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How to use evidence based practice to produce more effective assessments

Health and Social Care professionals can now book onto our new Evidence Based Practice training course, one of the newest workshops to join our course schedule. But what does this mean, and why would it be of interest?

Here, our course trainer, Gretchen Precey explains more...

It is an essential part of social work practice that evidence is used to support the analysis and recommendations in every assessment we do. But what do we mean by evidence? Is it only the findings from research and knowledge of erudite theoretical frameworks that count as evidence?

The evidence base in social work practice

Evidence is not just based on academic knowledge or opinions by experts. Evidence is the information that we use to back up our position on many different issues and can be sourced from what we observe directly in our interaction with clients, what we hear from others who are also involved, what we read in the file as well as what research has to offer about some of the key social work constructs such as attachment theory.

Is evidence the ‘truth’?

Social work is based much more on subjectivity than objectivity and contains more opinion than fact. We are people dealing with people and, as such, we bring our own values, background and belief systems to the work we do. This is why two people doing a joint home visit to the same family may come away with very different impressions of the family’s situation. Evidence may not be the truth but it is a very important component in giving substance and credibility to the professional opinions we express in our work.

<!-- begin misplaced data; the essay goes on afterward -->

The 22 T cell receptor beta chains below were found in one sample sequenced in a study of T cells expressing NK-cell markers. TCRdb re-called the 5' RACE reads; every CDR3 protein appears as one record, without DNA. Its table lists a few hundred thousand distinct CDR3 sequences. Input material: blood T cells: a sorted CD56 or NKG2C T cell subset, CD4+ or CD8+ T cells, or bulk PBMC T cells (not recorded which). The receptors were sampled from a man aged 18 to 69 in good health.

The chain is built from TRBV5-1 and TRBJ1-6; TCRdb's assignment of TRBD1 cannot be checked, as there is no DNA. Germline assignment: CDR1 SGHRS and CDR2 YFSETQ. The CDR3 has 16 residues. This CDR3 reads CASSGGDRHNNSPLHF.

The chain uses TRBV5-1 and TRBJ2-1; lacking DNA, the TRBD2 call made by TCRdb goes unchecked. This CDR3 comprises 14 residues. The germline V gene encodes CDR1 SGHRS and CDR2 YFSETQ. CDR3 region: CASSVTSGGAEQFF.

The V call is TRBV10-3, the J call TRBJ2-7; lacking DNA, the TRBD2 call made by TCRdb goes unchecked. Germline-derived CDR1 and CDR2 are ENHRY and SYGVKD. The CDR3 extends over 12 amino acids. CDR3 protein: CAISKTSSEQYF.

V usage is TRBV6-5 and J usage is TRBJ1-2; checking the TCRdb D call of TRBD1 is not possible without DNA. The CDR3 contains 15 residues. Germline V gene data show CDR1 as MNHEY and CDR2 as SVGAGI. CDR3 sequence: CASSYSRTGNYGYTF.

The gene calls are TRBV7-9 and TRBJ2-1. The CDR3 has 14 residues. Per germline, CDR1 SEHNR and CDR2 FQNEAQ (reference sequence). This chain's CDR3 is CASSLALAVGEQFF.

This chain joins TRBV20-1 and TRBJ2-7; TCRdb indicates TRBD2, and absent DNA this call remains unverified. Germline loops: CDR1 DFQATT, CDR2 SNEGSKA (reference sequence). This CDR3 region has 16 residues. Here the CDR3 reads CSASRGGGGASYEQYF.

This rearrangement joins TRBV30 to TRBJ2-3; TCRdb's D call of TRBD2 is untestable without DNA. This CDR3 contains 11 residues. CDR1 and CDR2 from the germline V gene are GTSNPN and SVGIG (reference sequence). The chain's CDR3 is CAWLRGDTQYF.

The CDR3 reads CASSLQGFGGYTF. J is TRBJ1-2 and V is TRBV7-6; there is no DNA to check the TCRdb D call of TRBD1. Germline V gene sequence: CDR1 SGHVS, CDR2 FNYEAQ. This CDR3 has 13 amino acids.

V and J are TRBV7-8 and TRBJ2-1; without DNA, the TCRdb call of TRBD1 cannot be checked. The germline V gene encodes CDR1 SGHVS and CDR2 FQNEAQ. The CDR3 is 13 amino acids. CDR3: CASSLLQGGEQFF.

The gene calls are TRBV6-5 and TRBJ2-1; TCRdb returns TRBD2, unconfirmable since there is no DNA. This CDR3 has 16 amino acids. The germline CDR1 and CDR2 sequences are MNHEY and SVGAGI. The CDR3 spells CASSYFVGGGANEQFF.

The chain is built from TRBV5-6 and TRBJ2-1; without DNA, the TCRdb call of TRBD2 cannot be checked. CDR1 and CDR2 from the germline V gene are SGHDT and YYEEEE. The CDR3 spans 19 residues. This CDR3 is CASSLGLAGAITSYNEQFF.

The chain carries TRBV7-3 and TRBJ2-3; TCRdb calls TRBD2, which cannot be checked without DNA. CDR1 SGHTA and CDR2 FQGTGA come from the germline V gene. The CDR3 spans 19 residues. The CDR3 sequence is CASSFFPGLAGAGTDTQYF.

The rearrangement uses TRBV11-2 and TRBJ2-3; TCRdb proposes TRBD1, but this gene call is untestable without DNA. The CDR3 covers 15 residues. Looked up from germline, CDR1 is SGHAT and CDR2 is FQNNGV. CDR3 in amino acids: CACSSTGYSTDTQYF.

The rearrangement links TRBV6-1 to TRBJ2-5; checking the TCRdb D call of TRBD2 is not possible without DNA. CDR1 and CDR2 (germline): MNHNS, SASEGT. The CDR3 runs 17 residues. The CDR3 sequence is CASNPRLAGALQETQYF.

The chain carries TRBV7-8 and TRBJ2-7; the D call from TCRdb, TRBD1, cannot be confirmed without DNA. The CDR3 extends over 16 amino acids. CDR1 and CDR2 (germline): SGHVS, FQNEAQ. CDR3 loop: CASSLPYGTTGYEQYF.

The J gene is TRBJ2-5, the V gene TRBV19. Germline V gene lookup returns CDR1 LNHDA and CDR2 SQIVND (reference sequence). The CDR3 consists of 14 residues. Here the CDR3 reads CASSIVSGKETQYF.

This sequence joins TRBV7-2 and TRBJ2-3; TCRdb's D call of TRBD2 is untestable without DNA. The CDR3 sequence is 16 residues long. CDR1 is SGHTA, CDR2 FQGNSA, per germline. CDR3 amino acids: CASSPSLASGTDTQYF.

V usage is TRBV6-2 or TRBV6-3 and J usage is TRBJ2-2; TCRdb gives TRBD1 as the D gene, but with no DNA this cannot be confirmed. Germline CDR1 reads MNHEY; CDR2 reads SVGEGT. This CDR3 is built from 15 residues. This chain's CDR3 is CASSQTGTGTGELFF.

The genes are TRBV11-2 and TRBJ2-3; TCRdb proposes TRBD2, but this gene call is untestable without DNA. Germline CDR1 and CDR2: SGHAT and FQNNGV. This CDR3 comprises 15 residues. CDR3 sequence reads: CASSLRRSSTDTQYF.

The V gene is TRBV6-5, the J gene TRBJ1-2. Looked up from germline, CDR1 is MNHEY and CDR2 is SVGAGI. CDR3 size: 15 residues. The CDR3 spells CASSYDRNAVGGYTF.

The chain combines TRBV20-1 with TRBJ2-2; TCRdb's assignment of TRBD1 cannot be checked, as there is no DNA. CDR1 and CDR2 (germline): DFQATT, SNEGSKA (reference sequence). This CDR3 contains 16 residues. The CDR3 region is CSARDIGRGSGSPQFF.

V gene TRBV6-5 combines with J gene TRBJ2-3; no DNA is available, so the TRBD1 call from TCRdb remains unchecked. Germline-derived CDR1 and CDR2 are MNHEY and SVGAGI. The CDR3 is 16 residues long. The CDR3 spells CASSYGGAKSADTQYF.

Self-reflection and evidence

Because the person of the worker and the relationships we establish in the work we do with clients is the most important resource we have in our professional toolbox it is important that workers are aware of themselves and their own bias in how we gather and use evidence.

The one-day workshop that I will be facilitating on the 31st October will explore all of these issues and give you the opportunity to think about and apply these ideas to your own practice. And to produce more effective assessments as a result.

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